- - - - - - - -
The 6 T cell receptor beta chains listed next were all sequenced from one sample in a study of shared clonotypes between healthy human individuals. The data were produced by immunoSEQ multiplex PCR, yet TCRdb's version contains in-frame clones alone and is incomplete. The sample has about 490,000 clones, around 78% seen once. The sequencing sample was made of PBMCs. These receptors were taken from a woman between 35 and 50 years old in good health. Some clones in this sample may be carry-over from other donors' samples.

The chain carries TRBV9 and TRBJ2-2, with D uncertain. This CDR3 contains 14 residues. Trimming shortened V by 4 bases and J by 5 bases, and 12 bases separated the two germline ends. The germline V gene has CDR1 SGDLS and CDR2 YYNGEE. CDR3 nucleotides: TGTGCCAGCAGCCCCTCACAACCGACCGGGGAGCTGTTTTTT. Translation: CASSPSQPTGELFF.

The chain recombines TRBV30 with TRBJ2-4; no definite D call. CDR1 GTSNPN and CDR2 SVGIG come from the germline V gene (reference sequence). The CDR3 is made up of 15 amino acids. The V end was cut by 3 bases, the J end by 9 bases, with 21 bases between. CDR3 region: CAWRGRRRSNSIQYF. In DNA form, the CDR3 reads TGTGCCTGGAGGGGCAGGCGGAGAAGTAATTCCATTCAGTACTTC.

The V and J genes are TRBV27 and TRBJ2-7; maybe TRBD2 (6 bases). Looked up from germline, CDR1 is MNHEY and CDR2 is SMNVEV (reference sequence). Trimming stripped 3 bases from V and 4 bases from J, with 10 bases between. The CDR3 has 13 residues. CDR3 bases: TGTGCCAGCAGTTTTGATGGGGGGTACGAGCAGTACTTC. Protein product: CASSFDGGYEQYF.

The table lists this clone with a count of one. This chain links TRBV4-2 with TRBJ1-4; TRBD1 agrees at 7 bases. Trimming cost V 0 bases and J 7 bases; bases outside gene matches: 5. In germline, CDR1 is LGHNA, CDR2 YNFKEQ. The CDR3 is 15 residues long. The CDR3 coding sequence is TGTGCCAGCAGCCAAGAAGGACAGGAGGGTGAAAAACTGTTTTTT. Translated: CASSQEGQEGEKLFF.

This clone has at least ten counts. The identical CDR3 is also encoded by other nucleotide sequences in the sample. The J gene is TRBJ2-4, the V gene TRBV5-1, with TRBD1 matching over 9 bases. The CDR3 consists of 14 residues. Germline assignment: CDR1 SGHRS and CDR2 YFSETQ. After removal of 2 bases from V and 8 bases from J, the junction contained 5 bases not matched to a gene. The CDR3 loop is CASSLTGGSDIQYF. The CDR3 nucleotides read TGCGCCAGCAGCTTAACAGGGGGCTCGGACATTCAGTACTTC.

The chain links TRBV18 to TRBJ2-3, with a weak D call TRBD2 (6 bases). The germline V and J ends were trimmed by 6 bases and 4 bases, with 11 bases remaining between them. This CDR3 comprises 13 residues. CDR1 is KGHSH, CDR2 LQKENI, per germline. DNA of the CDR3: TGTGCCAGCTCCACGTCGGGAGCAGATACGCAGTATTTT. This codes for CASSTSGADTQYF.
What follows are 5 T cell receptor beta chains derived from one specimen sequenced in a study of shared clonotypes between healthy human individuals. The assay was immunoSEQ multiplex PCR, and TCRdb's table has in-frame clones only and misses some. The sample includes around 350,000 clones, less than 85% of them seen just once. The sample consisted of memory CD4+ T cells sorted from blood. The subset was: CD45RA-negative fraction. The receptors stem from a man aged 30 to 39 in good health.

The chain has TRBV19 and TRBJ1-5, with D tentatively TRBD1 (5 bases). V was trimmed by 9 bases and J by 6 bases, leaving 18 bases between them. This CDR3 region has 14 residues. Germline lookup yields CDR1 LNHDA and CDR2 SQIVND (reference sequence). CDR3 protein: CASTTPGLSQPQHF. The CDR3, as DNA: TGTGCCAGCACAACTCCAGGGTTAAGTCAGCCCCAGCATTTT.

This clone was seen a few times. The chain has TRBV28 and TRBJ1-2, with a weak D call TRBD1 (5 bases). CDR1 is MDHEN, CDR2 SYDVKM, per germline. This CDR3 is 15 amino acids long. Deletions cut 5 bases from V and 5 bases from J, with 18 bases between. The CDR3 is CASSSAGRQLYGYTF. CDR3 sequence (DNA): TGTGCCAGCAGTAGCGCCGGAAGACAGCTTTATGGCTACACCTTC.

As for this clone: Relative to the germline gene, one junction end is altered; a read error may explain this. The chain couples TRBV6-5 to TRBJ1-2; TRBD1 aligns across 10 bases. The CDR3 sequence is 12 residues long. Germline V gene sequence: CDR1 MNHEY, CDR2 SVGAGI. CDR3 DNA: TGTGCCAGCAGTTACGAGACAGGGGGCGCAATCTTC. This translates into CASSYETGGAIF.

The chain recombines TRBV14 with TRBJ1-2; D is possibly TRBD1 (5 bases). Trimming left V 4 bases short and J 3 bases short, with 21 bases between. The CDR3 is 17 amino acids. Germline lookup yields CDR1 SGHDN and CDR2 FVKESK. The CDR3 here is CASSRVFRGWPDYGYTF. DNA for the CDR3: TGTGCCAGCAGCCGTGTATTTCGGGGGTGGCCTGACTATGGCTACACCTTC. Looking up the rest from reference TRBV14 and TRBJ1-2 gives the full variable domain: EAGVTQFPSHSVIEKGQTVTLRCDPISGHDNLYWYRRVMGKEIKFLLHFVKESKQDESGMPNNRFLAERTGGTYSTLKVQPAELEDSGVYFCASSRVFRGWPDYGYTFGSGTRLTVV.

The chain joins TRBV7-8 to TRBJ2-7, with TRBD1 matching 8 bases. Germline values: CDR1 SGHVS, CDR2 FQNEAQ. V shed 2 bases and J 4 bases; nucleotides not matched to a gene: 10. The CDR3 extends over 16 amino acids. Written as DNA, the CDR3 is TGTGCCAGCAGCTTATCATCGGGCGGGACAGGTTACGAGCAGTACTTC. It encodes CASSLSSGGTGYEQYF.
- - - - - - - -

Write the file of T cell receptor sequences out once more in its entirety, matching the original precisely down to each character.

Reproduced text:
The 6 T cell receptor beta chains listed next were all sequenced from one sample in a study of shared clonotypes between healthy human individuals. The data were produced by immunoSEQ multiplex PCR, yet TCRdb's version contains in-frame clones alone and is incomplete. The sample has about 490,000 clones, around 78% seen once. The sequencing sample was made of PBMCs. These receptors were taken from a woman between 35 and 50 years old in good health. Some clones in this sample may be carry-over from other donors' samples.

The chain carries TRBV9 and TRBJ2-2, with D uncertain. This CDR3 contains 14 residues. Trimming shortened V by 4 bases and J by 5 bases, and 12 bases separated the two germline ends. The germline V gene has CDR1 SGDLS and CDR2 YYNGEE. CDR3 nucleotides: TGTGCCAGCAGCCCCTCACAACCGACCGGGGAGCTGTTTTTT. Translation: CASSPSQPTGELFF.

The chain recombines TRBV30 with TRBJ2-4; no definite D call. CDR1 GTSNPN and CDR2 SVGIG come from the germline V gene (reference sequence). The CDR3 is made up of 15 amino acids. The V end was cut by 3 bases, the J end by 9 bases, with 21 bases between. CDR3 region: CAWRGRRRSNSIQYF. In DNA form, the CDR3 reads TGTGCCTGGAGGGGCAGGCGGAGAAGTAATTCCATTCAGTACTTC.

The V and J genes are TRBV27 and TRBJ2-7; maybe TRBD2 (6 bases). Looked up from germline, CDR1 is MNHEY and CDR2 is SMNVEV (reference sequence). Trimming stripped 3 bases from V and 4 bases from J, with 10 bases between. The CDR3 has 13 residues. CDR3 bases: TGTGCCAGCAGTTTTGATGGGGGGTACGAGCAGTACTTC. Protein product: CASSFDGGYEQYF.

The table lists this clone with a count of one. This chain links TRBV4-2 with TRBJ1-4; TRBD1 agrees at 7 bases. Trimming cost V 0 bases and J 7 bases; bases outside gene matches: 5. In germline, CDR1 is LGHNA, CDR2 YNFKEQ. The CDR3 is 15 residues long. The CDR3 coding sequence is TGTGCCAGCAGCCAAGAAGGACAGGAGGGTGAAAAACTGTTTTTT. Translated: CASSQEGQEGEKLFF.

This clone has at least ten counts. The identical CDR3 is also encoded by other nucleotide sequences in the sample. The J gene is TRBJ2-4, the V gene TRBV5-1, with TRBD1 matching over 9 bases. The CDR3 consists of 14 residues. Germline assignment: CDR1 SGHRS and CDR2 YFSETQ. After removal of 2 bases from V and 8 bases from J, the junction contained 5 bases not matched to a gene. The CDR3 loop is CASSLTGGSDIQYF. The CDR3 nucleotides read TGCGCCAGCAGCTTAACAGGGGGCTCGGACATTCAGTACTTC.

The chain links TRBV18 to TRBJ2-3, with a weak D call TRBD2 (6 bases). The germline V and J ends were trimmed by 6 bases and 4 bases, with 11 bases remaining between them. This CDR3 comprises 13 residues. CDR1 is KGHSH, CDR2 LQKENI, per germline. DNA of the CDR3: TGTGCCAGCTCCACGTCGGGAGCAGATACGCAGTATTTT. This codes for CASSTSGADTQYF.
What follows are 5 T cell receptor beta chains derived from one specimen sequenced in a study of shared clonotypes between healthy human individuals. The assay was immunoSEQ multiplex PCR, and TCRdb's table has in-frame clones only and misses some. The sample includes around 350,000 clones, less than 85% of them seen just once. The sample consisted of memory CD4+ T cells sorted from blood. The subset was: CD45RA-negative fraction. The receptors stem from a man aged 30 to 39 in good health.

The chain has TRBV19 and TRBJ1-5, with D tentatively TRBD1 (5 bases). V was trimmed by 9 bases and J by 6 bases, leaving 18 bases between them. This CDR3 region has 14 residues. Germline lookup yields CDR1 LNHDA and CDR2 SQIVND (reference sequence). CDR3 protein: CASTTPGLSQPQHF. The CDR3, as DNA: TGTGCCAGCACAACTCCAGGGTTAAGTCAGCCCCAGCATTTT.

This clone was seen a few times. The chain has TRBV28 and TRBJ1-2, with a weak D call TRBD1 (5 bases). CDR1 is MDHEN, CDR2 SYDVKM, per germline. This CDR3 is 15 amino acids long. Deletions cut 5 bases from V and 5 bases from J, with 18 bases between. The CDR3 is CASSSAGRQLYGYTF. CDR3 sequence (DNA): TGTGCCAGCAGTAGCGCCGGAAGACAGCTTTATGGCTACACCTTC.

As for this clone: Relative to the germline gene, one junction end is altered; a read error may explain this. The chain couples TRBV6-5 to TRBJ1-2; TRBD1 aligns across 10 bases. The CDR3 sequence is 12 residues long. Germline V gene sequence: CDR1 MNHEY, CDR2 SVGAGI. CDR3 DNA: TGTGCCAGCAGTTACGAGACAGGGGGCGCAATCTTC. This translates into CASSYETGGAIF.

The chain recombines TRBV14 with TRBJ1-2; D is possibly TRBD1 (5 bases). Trimming left V 4 bases short and J 3 bases short, with 21 bases between. The CDR3 is 17 amino acids. Germline lookup yields CDR1 SGHDN and CDR2 FVKESK. The CDR3 here is CASSRVFRGWPDYGYTF. DNA for the CDR3: TGTGCCAGCAGCCGTGTATTTCGGGGGTGGCCTGACTATGGCTACACCTTC. Looking up the rest from reference TRBV14 and TRBJ1-2 gives the full variable domain: EAGVTQFPSHSVIEKGQTVTLRCDPISGHDNLYWYRRVMGKEIKFLLHFVKESKQDESGMPNNRFLAERTGGTYSTLKVQPAELEDSGVYFCASSRVFRGWPDYGYTFGSGTRLTVV.

The chain joins TRBV7-8 to TRBJ2-7, with TRBD1 matching 8 bases. Germline values: CDR1 SGHVS, CDR2 FQNEAQ. V shed 2 bases and J 4 bases; nucleotides not matched to a gene: 10. The CDR3 extends over 16 amino acids. Written as DNA, the CDR3 is TGTGCCAGCAGCTTATCATCGGGCGGGACAGGTTACGAGCAGTACTTC. It encodes CASSLSSGGTGYEQYF.